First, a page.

Mention the word “infrastructure” and you'll likely see eyes glaze over. However, Americans expect the lights to go on, for clean water to come from the tap and to reliably get from point A to point B. Well-functioning infrastructure is at the core of modern daily life.
Investments in infrastructure haven't kept pace with the demands of our 21st-century economy. In fact, federal investments in roads, bridges and transit have remained flat in recent years.
Building America's Future, the Greater Oklahoma City Chamber and the American Society of Civil Engineers will co-host a forum Friday to discuss how a long-term plan of smart infrastructure investments will grow the economy and enhance the nation's economic competitiveness.
Transportation projects that significantly improve mobility will give America a greater competitive edge. Our global competitors know this and have been investing billions in 21st-century transportation networks. For example, China has invested more than $3.3 trillion since 2000 and is now home to six of the world's top 10 ports. The European Union invested more than $578 billion to create a single, multimodal network to integrate land, water and air transport networks.
Meanwhile, the United States spends only 1.7 percent of its GDP on transportation investment and maintenance. What gives?
While Washington sits on its hands, many governors and mayors are taking action. This year alone, four governors have signed legislation to raise revenue for transportation and two others have similar proposals pending in their legislatures. And the success rate for local ballot initiatives continues to remain high. In 2012, the success rate was 79 percent.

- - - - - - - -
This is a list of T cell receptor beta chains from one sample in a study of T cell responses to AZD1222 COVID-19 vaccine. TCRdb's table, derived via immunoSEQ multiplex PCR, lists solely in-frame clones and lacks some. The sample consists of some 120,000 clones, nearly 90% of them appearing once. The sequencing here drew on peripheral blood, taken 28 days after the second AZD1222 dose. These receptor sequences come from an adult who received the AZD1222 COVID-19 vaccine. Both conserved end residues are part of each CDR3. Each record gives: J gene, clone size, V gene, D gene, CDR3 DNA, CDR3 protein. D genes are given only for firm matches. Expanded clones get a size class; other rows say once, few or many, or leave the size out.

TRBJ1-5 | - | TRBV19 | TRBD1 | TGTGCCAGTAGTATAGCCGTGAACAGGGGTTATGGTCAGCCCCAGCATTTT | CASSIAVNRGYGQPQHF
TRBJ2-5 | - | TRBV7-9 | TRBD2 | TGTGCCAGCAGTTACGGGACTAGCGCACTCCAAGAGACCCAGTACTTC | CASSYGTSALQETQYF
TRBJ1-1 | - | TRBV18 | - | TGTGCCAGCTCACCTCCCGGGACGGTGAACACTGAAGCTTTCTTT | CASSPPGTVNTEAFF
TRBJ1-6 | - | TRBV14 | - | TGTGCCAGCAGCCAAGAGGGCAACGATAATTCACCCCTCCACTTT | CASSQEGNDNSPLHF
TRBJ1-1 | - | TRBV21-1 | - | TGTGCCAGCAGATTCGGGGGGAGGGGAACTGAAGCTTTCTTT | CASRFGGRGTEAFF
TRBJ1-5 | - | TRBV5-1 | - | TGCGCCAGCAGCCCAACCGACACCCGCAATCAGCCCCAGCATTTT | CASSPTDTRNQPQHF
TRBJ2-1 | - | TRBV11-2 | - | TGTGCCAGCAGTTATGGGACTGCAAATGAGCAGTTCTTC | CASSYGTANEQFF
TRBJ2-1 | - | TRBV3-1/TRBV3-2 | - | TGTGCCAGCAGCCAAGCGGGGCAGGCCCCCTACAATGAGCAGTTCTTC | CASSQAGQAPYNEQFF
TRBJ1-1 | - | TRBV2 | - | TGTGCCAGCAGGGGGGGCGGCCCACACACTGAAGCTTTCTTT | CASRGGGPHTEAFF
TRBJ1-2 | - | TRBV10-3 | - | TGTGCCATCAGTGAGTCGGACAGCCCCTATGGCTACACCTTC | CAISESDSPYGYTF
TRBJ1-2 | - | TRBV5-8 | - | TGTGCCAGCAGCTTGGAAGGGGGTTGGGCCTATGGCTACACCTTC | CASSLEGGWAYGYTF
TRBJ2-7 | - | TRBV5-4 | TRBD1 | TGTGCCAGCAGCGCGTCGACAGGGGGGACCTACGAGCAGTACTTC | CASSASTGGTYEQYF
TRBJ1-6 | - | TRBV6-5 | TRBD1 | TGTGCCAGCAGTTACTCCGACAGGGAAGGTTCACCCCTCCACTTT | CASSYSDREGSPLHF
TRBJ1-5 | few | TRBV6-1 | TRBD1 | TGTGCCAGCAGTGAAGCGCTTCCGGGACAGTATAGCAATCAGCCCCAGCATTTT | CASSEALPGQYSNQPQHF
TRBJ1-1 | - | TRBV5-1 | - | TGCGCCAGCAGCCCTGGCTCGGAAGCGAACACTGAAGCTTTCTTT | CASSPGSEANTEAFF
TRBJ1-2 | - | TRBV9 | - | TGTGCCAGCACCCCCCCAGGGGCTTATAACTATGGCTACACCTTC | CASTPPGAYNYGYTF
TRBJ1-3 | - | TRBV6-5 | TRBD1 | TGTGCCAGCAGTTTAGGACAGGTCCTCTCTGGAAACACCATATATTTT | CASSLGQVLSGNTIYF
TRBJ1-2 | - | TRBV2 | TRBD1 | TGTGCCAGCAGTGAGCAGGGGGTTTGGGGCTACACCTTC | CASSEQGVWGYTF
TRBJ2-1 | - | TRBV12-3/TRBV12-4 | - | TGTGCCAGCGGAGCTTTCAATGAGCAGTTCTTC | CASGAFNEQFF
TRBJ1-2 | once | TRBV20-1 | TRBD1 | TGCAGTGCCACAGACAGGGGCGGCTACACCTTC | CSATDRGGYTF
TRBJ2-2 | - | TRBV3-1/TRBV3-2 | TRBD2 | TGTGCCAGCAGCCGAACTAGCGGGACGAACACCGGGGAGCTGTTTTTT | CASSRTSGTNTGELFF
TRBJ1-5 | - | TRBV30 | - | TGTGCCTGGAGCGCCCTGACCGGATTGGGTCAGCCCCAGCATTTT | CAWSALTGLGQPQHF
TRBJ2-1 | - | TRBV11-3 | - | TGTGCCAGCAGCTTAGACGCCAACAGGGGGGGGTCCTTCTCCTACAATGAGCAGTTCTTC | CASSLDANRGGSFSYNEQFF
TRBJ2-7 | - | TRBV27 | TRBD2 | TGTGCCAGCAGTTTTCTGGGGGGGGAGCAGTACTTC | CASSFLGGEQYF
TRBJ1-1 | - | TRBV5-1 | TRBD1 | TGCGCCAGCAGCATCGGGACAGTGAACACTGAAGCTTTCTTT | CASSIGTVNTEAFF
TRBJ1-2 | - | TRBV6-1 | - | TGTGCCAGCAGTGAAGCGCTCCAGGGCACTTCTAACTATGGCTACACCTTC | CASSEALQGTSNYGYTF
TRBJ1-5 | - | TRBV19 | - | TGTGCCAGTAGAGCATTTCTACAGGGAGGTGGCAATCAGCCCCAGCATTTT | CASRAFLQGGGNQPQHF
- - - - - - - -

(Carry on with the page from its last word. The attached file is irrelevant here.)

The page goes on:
In Oklahoma City, the success of MAPS and Project 180, along with bond issues to address streets and infrastructure throughout the community, have led to a revitalization of the city and improved the quality of life for all those who live and work here. But we still need leadership in Washington to help prioritize and fund large-scale projects of regional and national significance.
MAP-21, the law that sets policy for the nation's roads, bridges and transit systems, will expire in September 2014; without identifying a revenue source, funding will run dry. Our elected representatives in Washington, from the president to Congress, must start working on a long-term plan to fund these vital programs for the next decade.
Inaction is costly. In 2011, the average American commuter wasted 38 hours and 19 gallons of fuel sitting in traffic. Traffic bottlenecks are costing us $121 billion a year. Imagine what we can build with an extra $121 billion!
It's time for our nation's leaders to get serious about moving America forward. We hope you can join us Friday for what will be an important and timely discussion.
Cornett is mayor of Oklahoma City. Rendell is former governor of Pennsylvania and co-chair of Building America's Future. Forum registration information is available at www.okcchamber.com/ff.